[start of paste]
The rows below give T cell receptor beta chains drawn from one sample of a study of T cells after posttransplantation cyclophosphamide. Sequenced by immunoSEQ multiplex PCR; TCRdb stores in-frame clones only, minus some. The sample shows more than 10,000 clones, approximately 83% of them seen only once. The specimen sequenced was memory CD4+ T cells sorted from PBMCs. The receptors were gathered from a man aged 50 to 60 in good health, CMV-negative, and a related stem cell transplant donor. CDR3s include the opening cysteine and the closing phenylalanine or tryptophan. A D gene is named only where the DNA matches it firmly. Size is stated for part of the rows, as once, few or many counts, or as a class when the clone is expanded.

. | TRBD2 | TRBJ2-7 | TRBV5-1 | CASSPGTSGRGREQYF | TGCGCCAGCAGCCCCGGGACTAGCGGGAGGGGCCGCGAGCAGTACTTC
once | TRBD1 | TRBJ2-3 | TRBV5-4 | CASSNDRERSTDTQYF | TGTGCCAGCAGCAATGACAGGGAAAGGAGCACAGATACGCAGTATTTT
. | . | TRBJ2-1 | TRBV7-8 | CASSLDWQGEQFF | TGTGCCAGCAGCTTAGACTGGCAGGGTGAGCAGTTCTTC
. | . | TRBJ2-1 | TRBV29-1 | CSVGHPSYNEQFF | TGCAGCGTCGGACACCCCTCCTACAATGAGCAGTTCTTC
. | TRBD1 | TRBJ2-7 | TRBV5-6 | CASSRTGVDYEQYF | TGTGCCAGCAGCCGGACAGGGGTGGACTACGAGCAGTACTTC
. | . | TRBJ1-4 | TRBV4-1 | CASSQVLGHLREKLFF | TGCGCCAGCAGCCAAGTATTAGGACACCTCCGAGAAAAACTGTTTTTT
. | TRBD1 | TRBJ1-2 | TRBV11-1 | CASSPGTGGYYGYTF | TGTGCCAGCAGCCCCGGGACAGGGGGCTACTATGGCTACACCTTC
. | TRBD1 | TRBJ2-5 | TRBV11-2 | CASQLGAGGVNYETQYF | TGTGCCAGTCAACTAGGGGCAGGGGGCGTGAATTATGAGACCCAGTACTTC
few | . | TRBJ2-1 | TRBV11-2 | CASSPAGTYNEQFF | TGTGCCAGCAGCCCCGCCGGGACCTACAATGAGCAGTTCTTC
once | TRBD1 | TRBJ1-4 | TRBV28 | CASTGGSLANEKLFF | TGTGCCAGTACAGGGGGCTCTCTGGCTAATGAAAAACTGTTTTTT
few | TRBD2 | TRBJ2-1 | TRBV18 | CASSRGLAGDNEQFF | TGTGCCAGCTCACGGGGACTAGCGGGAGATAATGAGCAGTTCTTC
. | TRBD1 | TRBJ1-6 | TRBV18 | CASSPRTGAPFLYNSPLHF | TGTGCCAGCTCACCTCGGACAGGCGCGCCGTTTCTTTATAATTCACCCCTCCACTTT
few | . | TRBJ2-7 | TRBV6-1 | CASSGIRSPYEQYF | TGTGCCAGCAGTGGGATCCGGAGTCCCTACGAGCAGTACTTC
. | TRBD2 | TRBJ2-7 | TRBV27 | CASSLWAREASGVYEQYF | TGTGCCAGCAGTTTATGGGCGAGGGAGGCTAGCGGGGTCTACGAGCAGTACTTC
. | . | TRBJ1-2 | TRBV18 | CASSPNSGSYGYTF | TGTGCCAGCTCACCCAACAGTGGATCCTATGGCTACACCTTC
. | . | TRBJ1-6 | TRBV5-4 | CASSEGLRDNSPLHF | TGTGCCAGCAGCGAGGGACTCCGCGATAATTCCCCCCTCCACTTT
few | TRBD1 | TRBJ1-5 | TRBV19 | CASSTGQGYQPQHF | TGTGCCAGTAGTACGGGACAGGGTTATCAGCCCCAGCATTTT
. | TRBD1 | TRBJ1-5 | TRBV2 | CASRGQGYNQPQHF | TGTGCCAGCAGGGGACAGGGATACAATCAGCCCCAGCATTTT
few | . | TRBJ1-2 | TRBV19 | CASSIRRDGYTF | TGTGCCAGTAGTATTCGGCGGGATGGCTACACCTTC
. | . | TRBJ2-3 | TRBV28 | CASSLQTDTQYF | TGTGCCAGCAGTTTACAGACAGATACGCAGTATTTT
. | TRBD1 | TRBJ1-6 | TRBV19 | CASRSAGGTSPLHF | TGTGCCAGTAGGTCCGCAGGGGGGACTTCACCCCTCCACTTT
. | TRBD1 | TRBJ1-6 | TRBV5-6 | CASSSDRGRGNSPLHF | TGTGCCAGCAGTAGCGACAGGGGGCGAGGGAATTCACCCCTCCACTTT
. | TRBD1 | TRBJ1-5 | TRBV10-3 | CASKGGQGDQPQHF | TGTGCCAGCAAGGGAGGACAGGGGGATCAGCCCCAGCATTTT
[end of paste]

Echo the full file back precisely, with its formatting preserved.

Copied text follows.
The rows below give T cell receptor beta chains drawn from one sample of a study of T cells after posttransplantation cyclophosphamide. Sequenced by immunoSEQ multiplex PCR; TCRdb stores in-frame clones only, minus some. The sample shows more than 10,000 clones, approximately 83% of them seen only once. The specimen sequenced was memory CD4+ T cells sorted from PBMCs. The receptors were gathered from a man aged 50 to 60 in good health, CMV-negative, and a related stem cell transplant donor. CDR3s include the opening cysteine and the closing phenylalanine or tryptophan. A D gene is named only where the DNA matches it firmly. Size is stated for part of the rows, as once, few or many counts, or as a class when the clone is expanded.

. | TRBD2 | TRBJ2-7 | TRBV5-1 | CASSPGTSGRGREQYF | TGCGCCAGCAGCCCCGGGACTAGCGGGAGGGGCCGCGAGCAGTACTTC
once | TRBD1 | TRBJ2-3 | TRBV5-4 | CASSNDRERSTDTQYF | TGTGCCAGCAGCAATGACAGGGAAAGGAGCACAGATACGCAGTATTTT
. | . | TRBJ2-1 | TRBV7-8 | CASSLDWQGEQFF | TGTGCCAGCAGCTTAGACTGGCAGGGTGAGCAGTTCTTC
. | . | TRBJ2-1 | TRBV29-1 | CSVGHPSYNEQFF | TGCAGCGTCGGACACCCCTCCTACAATGAGCAGTTCTTC
. | TRBD1 | TRBJ2-7 | TRBV5-6 | CASSRTGVDYEQYF | TGTGCCAGCAGCCGGACAGGGGTGGACTACGAGCAGTACTTC
. | . | TRBJ1-4 | TRBV4-1 | CASSQVLGHLREKLFF | TGCGCCAGCAGCCAAGTATTAGGACACCTCCGAGAAAAACTGTTTTTT
. | TRBD1 | TRBJ1-2 | TRBV11-1 | CASSPGTGGYYGYTF | TGTGCCAGCAGCCCCGGGACAGGGGGCTACTATGGCTACACCTTC
. | TRBD1 | TRBJ2-5 | TRBV11-2 | CASQLGAGGVNYETQYF | TGTGCCAGTCAACTAGGGGCAGGGGGCGTGAATTATGAGACCCAGTACTTC
few | . | TRBJ2-1 | TRBV11-2 | CASSPAGTYNEQFF | TGTGCCAGCAGCCCCGCCGGGACCTACAATGAGCAGTTCTTC
once | TRBD1 | TRBJ1-4 | TRBV28 | CASTGGSLANEKLFF | TGTGCCAGTACAGGGGGCTCTCTGGCTAATGAAAAACTGTTTTTT
few | TRBD2 | TRBJ2-1 | TRBV18 | CASSRGLAGDNEQFF | TGTGCCAGCTCACGGGGACTAGCGGGAGATAATGAGCAGTTCTTC
. | TRBD1 | TRBJ1-6 | TRBV18 | CASSPRTGAPFLYNSPLHF | TGTGCCAGCTCACCTCGGACAGGCGCGCCGTTTCTTTATAATTCACCCCTCCACTTT
few | . | TRBJ2-7 | TRBV6-1 | CASSGIRSPYEQYF | TGTGCCAGCAGTGGGATCCGGAGTCCCTACGAGCAGTACTTC
. | TRBD2 | TRBJ2-7 | TRBV27 | CASSLWAREASGVYEQYF | TGTGCCAGCAGTTTATGGGCGAGGGAGGCTAGCGGGGTCTACGAGCAGTACTTC
. | . | TRBJ1-2 | TRBV18 | CASSPNSGSYGYTF | TGTGCCAGCTCACCCAACAGTGGATCCTATGGCTACACCTTC
. | . | TRBJ1-6 | TRBV5-4 | CASSEGLRDNSPLHF | TGTGCCAGCAGCGAGGGACTCCGCGATAATTCCCCCCTCCACTTT
few | TRBD1 | TRBJ1-5 | TRBV19 | CASSTGQGYQPQHF | TGTGCCAGTAGTACGGGACAGGGTTATCAGCCCCAGCATTTT
. | TRBD1 | TRBJ1-5 | TRBV2 | CASRGQGYNQPQHF | TGTGCCAGCAGGGGACAGGGATACAATCAGCCCCAGCATTTT
few | . | TRBJ1-2 | TRBV19 | CASSIRRDGYTF | TGTGCCAGTAGTATTCGGCGGGATGGCTACACCTTC
. | . | TRBJ2-3 | TRBV28 | CASSLQTDTQYF | TGTGCCAGCAGTTTACAGACAGATACGCAGTATTTT
. | TRBD1 | TRBJ1-6 | TRBV19 | CASRSAGGTSPLHF | TGTGCCAGTAGGTCCGCAGGGGGGACTTCACCCCTCCACTTT
. | TRBD1 | TRBJ1-6 | TRBV5-6 | CASSSDRGRGNSPLHF | TGTGCCAGCAGTAGCGACAGGGGGCGAGGGAATTCACCCCTCCACTTT
. | TRBD1 | TRBJ1-5 | TRBV10-3 | CASKGGQGDQPQHF | TGTGCCAGCAAGGGAGGACAGGGGGATCAGCCCCAGCATTTT